Puccini's Masterpiece Madama Butterfly from West Bay Opera
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The last date listed for Madama Butterfly was Sunday May 31, 2009 / 2:00pm.
Reviews & Ratings
Featured review from Goldstar Member
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It was my first experience with the West Bay Opera. We decided on Tuesday to see Madama Butterfly on Friday, May 22...
It was wonderful. The cast was first rate - their performing skills matched operas I've seen in SF. The venue, Lucie Stern theater is small and the stage is small. The advantage - all seats are truly close to the stage. But there was nothing small about this production. The acoustics is good the orchestra(smaller) but great.
We left the house 30 minutes before the show. No hastle, no parking problems, no big expense... Great experience!
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Outstanding performance on Sunday afternoon; absolutely riveting. This is without question one of the finest small opera houses in the United States. The set, lighting, acoustics, and orchestra were all first-rate. Frankly, this was a better...continued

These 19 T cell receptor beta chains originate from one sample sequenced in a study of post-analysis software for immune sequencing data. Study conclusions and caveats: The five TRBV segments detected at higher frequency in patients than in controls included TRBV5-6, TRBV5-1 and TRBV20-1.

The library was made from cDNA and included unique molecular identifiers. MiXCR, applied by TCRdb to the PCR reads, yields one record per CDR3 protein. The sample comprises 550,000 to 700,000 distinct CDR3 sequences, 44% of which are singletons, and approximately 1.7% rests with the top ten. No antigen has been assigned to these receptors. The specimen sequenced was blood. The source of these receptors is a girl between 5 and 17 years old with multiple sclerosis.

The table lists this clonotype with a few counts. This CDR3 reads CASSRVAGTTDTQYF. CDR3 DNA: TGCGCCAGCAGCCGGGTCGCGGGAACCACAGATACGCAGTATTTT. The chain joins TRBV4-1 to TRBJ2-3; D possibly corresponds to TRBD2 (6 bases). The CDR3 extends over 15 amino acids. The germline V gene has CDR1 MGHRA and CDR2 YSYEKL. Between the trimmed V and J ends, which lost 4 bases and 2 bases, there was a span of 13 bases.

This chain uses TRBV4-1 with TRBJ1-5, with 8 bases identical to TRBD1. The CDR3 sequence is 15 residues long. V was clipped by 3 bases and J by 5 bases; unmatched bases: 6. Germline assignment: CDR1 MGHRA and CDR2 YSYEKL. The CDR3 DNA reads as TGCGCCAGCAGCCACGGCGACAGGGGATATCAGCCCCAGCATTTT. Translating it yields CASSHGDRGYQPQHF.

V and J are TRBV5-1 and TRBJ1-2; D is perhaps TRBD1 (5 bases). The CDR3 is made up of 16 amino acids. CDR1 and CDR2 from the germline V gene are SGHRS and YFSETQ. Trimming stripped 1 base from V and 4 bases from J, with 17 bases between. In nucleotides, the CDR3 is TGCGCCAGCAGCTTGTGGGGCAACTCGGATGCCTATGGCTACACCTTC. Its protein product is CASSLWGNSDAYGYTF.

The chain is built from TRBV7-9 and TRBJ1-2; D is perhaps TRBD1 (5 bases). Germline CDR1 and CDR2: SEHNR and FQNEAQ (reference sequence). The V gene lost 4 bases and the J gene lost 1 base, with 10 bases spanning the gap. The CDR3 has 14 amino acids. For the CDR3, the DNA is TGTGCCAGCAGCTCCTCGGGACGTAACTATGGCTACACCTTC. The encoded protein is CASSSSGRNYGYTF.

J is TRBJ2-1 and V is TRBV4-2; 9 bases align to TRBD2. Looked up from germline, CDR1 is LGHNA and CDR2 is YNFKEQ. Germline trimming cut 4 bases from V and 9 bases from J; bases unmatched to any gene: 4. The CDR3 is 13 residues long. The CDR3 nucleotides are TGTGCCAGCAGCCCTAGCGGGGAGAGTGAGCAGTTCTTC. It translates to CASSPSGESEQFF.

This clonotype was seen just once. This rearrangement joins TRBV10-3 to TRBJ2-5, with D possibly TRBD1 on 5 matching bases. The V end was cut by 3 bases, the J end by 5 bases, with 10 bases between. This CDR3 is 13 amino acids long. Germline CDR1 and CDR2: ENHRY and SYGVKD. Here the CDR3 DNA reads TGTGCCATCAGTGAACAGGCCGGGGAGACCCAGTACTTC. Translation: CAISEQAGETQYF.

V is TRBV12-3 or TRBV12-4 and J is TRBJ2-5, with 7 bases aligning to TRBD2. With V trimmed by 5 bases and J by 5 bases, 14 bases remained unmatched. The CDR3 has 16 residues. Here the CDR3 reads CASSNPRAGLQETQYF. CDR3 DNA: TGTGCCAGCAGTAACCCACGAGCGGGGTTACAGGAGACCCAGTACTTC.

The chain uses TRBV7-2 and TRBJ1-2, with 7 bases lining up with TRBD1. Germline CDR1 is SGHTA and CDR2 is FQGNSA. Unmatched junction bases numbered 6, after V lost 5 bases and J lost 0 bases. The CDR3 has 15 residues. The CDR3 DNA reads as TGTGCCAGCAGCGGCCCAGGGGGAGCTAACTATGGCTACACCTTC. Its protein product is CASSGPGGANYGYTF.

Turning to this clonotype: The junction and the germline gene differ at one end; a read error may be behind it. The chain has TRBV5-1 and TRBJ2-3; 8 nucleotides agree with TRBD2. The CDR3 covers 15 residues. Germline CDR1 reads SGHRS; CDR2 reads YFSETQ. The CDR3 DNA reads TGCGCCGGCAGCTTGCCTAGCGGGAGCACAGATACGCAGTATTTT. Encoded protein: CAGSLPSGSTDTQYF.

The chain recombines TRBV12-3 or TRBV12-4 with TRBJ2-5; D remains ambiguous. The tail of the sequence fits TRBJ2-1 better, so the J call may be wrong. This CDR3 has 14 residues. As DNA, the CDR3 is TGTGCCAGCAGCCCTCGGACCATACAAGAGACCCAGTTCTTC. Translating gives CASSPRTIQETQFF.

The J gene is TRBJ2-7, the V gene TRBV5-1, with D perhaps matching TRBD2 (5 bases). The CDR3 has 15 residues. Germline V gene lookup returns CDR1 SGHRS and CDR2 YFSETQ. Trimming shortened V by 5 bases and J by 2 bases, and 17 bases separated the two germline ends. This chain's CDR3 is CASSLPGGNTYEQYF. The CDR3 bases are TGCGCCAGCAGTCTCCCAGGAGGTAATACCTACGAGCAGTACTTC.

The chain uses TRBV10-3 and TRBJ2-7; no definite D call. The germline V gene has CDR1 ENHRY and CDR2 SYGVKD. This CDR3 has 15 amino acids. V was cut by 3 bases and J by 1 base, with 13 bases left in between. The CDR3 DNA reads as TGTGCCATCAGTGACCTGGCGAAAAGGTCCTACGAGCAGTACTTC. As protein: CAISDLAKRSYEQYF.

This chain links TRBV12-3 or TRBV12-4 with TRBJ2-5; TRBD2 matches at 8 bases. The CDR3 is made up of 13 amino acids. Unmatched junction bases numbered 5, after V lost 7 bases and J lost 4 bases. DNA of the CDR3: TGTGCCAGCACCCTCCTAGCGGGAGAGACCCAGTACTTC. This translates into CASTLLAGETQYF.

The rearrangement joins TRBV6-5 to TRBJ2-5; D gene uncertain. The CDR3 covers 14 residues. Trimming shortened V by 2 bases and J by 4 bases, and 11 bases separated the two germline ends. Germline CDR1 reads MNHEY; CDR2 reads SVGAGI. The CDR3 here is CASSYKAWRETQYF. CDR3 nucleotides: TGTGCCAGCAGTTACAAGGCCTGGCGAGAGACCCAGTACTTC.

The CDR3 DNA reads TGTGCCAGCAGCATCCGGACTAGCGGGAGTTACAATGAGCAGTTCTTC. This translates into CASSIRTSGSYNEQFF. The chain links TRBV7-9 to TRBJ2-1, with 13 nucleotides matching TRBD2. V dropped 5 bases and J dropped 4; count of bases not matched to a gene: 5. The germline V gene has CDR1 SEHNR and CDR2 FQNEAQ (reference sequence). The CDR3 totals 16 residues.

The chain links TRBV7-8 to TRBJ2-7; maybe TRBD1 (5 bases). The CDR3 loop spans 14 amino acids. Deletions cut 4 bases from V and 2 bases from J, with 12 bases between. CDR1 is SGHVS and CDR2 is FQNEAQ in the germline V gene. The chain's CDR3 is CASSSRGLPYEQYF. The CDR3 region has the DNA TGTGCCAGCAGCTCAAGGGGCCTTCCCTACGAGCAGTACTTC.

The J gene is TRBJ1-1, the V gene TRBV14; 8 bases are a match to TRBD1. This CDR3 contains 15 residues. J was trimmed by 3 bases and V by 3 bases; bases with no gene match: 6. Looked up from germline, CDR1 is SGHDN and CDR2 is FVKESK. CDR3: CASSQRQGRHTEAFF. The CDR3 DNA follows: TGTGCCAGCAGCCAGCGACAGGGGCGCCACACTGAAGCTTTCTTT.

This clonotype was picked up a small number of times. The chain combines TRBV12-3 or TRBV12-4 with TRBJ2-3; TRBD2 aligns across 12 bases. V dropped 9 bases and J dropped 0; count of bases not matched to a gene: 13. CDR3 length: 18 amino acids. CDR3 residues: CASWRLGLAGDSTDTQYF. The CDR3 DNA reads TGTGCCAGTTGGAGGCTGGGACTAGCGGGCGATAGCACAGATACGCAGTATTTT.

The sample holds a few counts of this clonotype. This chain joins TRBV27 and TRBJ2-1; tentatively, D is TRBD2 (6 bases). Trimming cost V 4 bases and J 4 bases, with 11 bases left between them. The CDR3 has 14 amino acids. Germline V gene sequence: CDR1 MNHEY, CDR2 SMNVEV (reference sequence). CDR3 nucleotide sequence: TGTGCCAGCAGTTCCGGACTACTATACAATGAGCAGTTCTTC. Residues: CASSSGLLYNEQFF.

In the 1890s, as Japan opens up to the Western world, an American naval officer marries a 15-year old Japanese girl on the hills overlooking Nagasaki. In her devotion to her husband, she converts to Christianity and is ostracized by her own family at the wedding. After a blissful time, he leaves her. Three years later, he returns, full of remorse, with an American wife. Heartbroken, Butterfly entrusts her 3-year old son to the American woman, and kills herself. An enduring masterpiece from the master of the verismo style, based on a true story, Madama Butterfly is presented in an all-new WBO production.
About the Ticket Supplier: West Bay Opera
Performing both the familiar and the adventurous, West Bay Opera seeks to please and challenge singers and audiences with three productions per season, one each in October, February, and May. The repertoire includes standard popular works, lesser-known operas and operettas, and occasionally operas by modern composers. Some of West Bay Opera’s greatest successes result from undertaking formidable artistic challenges. Past accomplishments include Bellini’s rarely-performed Norma, Tchaikovsky’s Eugene Onegin in the original Russian, and Wagner’s Der Fliegende Holländer. The principal consideration is always to give talented young opera singers an opportunity to perform challenging roles and, in turn, to give audiences the pleasure of hearing these singers on their way to fame.